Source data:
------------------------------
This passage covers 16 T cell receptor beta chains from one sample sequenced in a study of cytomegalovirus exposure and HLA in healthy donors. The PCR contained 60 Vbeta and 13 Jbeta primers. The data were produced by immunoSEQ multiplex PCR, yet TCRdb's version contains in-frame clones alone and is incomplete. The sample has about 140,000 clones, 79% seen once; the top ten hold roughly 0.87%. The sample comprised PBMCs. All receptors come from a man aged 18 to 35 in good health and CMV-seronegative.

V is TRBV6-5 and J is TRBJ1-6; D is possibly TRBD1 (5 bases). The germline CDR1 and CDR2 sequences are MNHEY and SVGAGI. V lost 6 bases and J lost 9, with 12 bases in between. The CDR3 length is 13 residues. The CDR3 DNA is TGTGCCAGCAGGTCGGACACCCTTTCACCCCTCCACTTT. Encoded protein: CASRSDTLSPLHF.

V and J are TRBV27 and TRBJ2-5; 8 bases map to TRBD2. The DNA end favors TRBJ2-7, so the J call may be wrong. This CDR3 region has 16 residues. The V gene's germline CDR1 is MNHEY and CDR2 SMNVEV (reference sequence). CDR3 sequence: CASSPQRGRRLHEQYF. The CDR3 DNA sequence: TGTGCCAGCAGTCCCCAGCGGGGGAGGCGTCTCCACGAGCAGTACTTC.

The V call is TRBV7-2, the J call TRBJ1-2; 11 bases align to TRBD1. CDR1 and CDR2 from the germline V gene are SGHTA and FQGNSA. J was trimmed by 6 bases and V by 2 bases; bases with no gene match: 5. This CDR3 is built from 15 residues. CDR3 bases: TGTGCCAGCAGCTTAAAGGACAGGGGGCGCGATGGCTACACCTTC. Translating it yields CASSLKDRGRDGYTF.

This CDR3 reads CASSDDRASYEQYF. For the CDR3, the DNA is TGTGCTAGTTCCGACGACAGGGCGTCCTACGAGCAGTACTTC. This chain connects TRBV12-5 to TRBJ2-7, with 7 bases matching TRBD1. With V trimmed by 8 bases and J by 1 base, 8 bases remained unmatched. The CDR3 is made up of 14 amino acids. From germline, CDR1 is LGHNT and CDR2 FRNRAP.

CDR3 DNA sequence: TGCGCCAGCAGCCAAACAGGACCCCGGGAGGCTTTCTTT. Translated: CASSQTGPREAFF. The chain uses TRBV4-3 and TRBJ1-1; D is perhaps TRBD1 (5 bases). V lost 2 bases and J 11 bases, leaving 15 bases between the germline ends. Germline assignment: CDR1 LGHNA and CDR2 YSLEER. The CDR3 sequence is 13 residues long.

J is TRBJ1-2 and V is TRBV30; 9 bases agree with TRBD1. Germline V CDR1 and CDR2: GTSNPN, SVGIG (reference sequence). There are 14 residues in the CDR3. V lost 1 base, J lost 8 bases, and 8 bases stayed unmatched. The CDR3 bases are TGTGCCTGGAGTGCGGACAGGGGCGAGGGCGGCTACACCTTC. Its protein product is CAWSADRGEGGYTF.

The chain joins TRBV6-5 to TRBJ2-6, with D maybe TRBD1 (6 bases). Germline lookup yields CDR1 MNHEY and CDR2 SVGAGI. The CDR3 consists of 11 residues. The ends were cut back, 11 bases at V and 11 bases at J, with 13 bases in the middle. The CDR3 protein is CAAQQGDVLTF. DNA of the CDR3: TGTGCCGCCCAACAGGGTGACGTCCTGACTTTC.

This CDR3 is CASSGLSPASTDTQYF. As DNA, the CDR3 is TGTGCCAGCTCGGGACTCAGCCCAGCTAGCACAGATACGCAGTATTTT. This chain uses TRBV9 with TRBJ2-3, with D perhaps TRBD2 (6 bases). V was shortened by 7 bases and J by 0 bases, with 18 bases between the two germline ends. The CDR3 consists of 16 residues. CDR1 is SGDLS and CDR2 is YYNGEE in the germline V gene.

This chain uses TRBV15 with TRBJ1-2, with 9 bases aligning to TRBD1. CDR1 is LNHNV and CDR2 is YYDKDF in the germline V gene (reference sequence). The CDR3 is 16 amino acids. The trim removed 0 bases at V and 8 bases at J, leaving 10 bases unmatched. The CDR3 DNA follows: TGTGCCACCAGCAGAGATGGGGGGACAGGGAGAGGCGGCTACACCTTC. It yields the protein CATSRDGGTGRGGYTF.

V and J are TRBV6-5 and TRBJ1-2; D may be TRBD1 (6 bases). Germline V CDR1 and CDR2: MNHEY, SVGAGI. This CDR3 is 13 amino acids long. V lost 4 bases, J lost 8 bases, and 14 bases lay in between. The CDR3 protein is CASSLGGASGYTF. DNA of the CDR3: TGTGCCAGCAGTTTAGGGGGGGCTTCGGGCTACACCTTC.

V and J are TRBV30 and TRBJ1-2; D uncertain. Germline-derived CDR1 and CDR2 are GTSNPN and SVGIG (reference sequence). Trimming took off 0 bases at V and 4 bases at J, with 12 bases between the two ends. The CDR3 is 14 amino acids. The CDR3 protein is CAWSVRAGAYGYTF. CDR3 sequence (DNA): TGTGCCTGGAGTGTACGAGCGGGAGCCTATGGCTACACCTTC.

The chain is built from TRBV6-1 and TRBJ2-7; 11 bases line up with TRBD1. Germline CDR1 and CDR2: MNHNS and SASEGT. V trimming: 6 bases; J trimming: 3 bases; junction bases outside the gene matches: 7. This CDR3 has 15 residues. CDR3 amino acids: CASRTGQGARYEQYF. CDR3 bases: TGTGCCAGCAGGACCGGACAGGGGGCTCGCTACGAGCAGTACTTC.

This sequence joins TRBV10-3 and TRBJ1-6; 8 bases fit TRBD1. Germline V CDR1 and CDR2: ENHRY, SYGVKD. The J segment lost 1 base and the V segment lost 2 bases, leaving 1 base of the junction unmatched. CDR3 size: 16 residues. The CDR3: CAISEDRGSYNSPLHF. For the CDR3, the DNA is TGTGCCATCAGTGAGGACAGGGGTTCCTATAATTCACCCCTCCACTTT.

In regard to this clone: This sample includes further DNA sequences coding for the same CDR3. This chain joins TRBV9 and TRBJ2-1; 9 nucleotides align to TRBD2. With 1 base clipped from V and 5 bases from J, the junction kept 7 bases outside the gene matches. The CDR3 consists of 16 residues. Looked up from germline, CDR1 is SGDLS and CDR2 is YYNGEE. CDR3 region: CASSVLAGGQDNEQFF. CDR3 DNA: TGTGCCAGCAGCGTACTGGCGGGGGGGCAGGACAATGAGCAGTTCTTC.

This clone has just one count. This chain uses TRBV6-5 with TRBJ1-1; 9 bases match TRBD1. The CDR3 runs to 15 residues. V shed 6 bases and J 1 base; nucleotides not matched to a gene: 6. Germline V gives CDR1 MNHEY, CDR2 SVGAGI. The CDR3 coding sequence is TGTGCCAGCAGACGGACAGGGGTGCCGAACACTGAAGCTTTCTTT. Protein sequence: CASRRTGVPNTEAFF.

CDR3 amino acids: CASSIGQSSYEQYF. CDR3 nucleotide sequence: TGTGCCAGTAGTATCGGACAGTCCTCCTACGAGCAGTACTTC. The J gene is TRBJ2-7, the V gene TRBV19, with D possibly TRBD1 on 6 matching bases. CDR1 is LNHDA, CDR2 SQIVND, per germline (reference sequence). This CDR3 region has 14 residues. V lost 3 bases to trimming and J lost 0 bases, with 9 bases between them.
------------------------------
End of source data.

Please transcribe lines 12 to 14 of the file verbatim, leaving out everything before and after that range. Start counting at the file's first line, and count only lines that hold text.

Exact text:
V and J are TRBV30 and TRBJ1-2; D uncertain. Germline-derived CDR1 and CDR2 are GTSNPN and SVGIG (reference sequence). Trimming took off 0 bases at V and 4 bases at J, with 12 bases between the two ends. The CDR3 is 14 amino acids. The CDR3 protein is CAWSVRAGAYGYTF. CDR3 sequence (DNA): TGTGCCTGGAGTGTACGAGCGGGAGCCTATGGCTACACCTTC.

The chain is built from TRBV6-1 and TRBJ2-7; 11 bases line up with TRBD1. Germline CDR1 and CDR2: MNHNS and SASEGT. V trimming: 6 bases; J trimming: 3 bases; junction bases outside the gene matches: 7. This CDR3 has 15 residues. CDR3 amino acids: CASRTGQGARYEQYF. CDR3 bases: TGTGCCAGCAGGACCGGACAGGGGGCTCGCTACGAGCAGTACTTC.

This sequence joins TRBV10-3 and TRBJ1-6; 8 bases fit TRBD1. Germline V CDR1 and CDR2: ENHRY, SYGVKD. The J segment lost 1 base and the V segment lost 2 bases, leaving 1 base of the junction unmatched. CDR3 size: 16 residues. The CDR3: CAISEDRGSYNSPLHF. For the CDR3, the DNA is TGTGCCATCAGTGAGGACAGGGGTTCCTATAATTCACCCCTCCACTTT.